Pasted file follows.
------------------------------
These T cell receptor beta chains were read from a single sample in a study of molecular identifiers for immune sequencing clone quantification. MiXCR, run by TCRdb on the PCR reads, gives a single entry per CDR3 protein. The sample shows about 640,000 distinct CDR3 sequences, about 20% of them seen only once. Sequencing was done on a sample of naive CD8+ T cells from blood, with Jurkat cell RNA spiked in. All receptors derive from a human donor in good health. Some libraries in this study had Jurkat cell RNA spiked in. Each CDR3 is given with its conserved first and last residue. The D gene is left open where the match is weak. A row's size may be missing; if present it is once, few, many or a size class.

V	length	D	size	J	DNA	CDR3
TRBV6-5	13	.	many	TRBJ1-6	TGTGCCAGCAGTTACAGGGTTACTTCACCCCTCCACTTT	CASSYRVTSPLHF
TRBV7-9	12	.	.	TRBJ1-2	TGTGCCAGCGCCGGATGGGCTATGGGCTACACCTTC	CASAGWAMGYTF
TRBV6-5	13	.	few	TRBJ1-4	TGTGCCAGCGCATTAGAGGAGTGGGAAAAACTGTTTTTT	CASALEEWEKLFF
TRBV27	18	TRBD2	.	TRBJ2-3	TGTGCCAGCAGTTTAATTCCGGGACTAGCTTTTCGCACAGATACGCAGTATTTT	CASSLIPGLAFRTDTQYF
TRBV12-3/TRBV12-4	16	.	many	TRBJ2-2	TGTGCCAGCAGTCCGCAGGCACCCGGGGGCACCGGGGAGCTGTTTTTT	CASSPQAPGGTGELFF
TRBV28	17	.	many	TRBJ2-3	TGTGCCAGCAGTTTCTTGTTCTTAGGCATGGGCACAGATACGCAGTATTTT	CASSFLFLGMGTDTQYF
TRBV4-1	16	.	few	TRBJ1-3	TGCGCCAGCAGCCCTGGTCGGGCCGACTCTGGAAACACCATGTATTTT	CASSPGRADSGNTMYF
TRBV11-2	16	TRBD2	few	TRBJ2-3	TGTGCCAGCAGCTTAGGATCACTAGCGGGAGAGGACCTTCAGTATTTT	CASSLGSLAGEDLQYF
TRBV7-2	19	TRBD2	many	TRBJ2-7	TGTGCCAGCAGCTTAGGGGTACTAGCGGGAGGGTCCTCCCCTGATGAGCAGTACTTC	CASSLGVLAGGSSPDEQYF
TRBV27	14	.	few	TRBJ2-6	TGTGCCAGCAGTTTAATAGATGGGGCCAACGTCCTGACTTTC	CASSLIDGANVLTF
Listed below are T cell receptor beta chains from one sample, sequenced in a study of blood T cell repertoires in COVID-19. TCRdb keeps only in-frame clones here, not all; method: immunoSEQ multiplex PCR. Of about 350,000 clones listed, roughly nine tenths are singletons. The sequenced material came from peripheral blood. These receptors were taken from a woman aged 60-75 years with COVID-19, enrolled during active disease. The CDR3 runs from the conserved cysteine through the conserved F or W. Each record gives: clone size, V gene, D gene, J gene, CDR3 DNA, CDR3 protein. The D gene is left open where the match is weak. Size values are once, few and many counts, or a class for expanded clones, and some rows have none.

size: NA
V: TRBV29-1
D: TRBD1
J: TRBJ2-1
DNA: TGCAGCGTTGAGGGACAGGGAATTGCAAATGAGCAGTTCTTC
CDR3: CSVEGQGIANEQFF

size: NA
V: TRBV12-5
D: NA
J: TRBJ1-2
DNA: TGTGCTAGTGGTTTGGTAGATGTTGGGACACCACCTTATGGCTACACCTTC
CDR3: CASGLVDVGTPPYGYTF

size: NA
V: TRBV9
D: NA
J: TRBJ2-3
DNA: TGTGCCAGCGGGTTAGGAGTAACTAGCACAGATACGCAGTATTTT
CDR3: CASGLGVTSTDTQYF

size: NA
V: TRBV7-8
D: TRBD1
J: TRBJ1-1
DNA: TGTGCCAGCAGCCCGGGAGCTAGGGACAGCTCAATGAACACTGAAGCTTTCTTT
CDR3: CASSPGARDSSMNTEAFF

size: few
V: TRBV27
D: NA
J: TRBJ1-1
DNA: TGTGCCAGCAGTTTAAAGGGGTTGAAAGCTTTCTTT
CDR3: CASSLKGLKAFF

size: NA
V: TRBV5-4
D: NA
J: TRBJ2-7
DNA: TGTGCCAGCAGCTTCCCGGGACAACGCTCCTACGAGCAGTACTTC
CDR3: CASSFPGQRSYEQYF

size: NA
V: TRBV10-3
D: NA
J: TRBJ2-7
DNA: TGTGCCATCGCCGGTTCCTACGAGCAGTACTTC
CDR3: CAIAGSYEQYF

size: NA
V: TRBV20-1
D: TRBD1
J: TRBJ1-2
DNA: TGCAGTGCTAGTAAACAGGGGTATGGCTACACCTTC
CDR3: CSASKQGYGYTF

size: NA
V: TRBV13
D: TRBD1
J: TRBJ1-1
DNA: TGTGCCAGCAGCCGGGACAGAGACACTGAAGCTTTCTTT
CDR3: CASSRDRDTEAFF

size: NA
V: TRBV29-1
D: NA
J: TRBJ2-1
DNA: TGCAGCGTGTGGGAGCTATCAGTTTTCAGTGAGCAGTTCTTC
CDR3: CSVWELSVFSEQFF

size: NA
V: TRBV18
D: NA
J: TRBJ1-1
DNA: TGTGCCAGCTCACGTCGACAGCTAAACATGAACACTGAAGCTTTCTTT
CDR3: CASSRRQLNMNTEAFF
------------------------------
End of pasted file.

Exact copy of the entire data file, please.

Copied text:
These T cell receptor beta chains were read from a single sample in a study of molecular identifiers for immune sequencing clone quantification. MiXCR, run by TCRdb on the PCR reads, gives a single entry per CDR3 protein. The sample shows about 640,000 distinct CDR3 sequences, about 20% of them seen only once. Sequencing was done on a sample of naive CD8+ T cells from blood, with Jurkat cell RNA spiked in. All receptors derive from a human donor in good health. Some libraries in this study had Jurkat cell RNA spiked in. Each CDR3 is given with its conserved first and last residue. The D gene is left open where the match is weak. A row's size may be missing; if present it is once, few, many or a size class.

V	length	D	size	J	DNA	CDR3
TRBV6-5	13	.	many	TRBJ1-6	TGTGCCAGCAGTTACAGGGTTACTTCACCCCTCCACTTT	CASSYRVTSPLHF
TRBV7-9	12	.	.	TRBJ1-2	TGTGCCAGCGCCGGATGGGCTATGGGCTACACCTTC	CASAGWAMGYTF
TRBV6-5	13	.	few	TRBJ1-4	TGTGCCAGCGCATTAGAGGAGTGGGAAAAACTGTTTTTT	CASALEEWEKLFF
TRBV27	18	TRBD2	.	TRBJ2-3	TGTGCCAGCAGTTTAATTCCGGGACTAGCTTTTCGCACAGATACGCAGTATTTT	CASSLIPGLAFRTDTQYF
TRBV12-3/TRBV12-4	16	.	many	TRBJ2-2	TGTGCCAGCAGTCCGCAGGCACCCGGGGGCACCGGGGAGCTGTTTTTT	CASSPQAPGGTGELFF
TRBV28	17	.	many	TRBJ2-3	TGTGCCAGCAGTTTCTTGTTCTTAGGCATGGGCACAGATACGCAGTATTTT	CASSFLFLGMGTDTQYF
TRBV4-1	16	.	few	TRBJ1-3	TGCGCCAGCAGCCCTGGTCGGGCCGACTCTGGAAACACCATGTATTTT	CASSPGRADSGNTMYF
TRBV11-2	16	TRBD2	few	TRBJ2-3	TGTGCCAGCAGCTTAGGATCACTAGCGGGAGAGGACCTTCAGTATTTT	CASSLGSLAGEDLQYF
TRBV7-2	19	TRBD2	many	TRBJ2-7	TGTGCCAGCAGCTTAGGGGTACTAGCGGGAGGGTCCTCCCCTGATGAGCAGTACTTC	CASSLGVLAGGSSPDEQYF
TRBV27	14	.	few	TRBJ2-6	TGTGCCAGCAGTTTAATAGATGGGGCCAACGTCCTGACTTTC	CASSLIDGANVLTF
Listed below are T cell receptor beta chains from one sample, sequenced in a study of blood T cell repertoires in COVID-19. TCRdb keeps only in-frame clones here, not all; method: immunoSEQ multiplex PCR. Of about 350,000 clones listed, roughly nine tenths are singletons. The sequenced material came from peripheral blood. These receptors were taken from a woman aged 60-75 years with COVID-19, enrolled during active disease. The CDR3 runs from the conserved cysteine through the conserved F or W. Each record gives: clone size, V gene, D gene, J gene, CDR3 DNA, CDR3 protein. The D gene is left open where the match is weak. Size values are once, few and many counts, or a class for expanded clones, and some rows have none.

size: NA
V: TRBV29-1
D: TRBD1
J: TRBJ2-1
DNA: TGCAGCGTTGAGGGACAGGGAATTGCAAATGAGCAGTTCTTC
CDR3: CSVEGQGIANEQFF

size: NA
V: TRBV12-5
D: NA
J: TRBJ1-2
DNA: TGTGCTAGTGGTTTGGTAGATGTTGGGACACCACCTTATGGCTACACCTTC
CDR3: CASGLVDVGTPPYGYTF

size: NA
V: TRBV9
D: NA
J: TRBJ2-3
DNA: TGTGCCAGCGGGTTAGGAGTAACTAGCACAGATACGCAGTATTTT
CDR3: CASGLGVTSTDTQYF

size: NA
V: TRBV7-8
D: TRBD1
J: TRBJ1-1
DNA: TGTGCCAGCAGCCCGGGAGCTAGGGACAGCTCAATGAACACTGAAGCTTTCTTT
CDR3: CASSPGARDSSMNTEAFF

size: few
V: TRBV27
D: NA
J: TRBJ1-1
DNA: TGTGCCAGCAGTTTAAAGGGGTTGAAAGCTTTCTTT
CDR3: CASSLKGLKAFF

size: NA
V: TRBV5-4
D: NA
J: TRBJ2-7
DNA: TGTGCCAGCAGCTTCCCGGGACAACGCTCCTACGAGCAGTACTTC
CDR3: CASSFPGQRSYEQYF

size: NA
V: TRBV10-3
D: NA
J: TRBJ2-7
DNA: TGTGCCATCGCCGGTTCCTACGAGCAGTACTTC
CDR3: CAIAGSYEQYF

size: NA
V: TRBV20-1
D: TRBD1
J: TRBJ1-2
DNA: TGCAGTGCTAGTAAACAGGGGTATGGCTACACCTTC
CDR3: CSASKQGYGYTF

size: NA
V: TRBV13
D: TRBD1
J: TRBJ1-1
DNA: TGTGCCAGCAGCCGGGACAGAGACACTGAAGCTTTCTTT
CDR3: CASSRDRDTEAFF

size: NA
V: TRBV29-1
D: NA
J: TRBJ2-1
DNA: TGCAGCGTGTGGGAGCTATCAGTTTTCAGTGAGCAGTTCTTC
CDR3: CSVWELSVFSEQFF

size: NA
V: TRBV18
D: NA
J: TRBJ1-1
DNA: TGTGCCAGCTCACGTCGACAGCTAAACATGAACACTGAAGCTTTCTTT
CDR3: CASSRRQLNMNTEAFF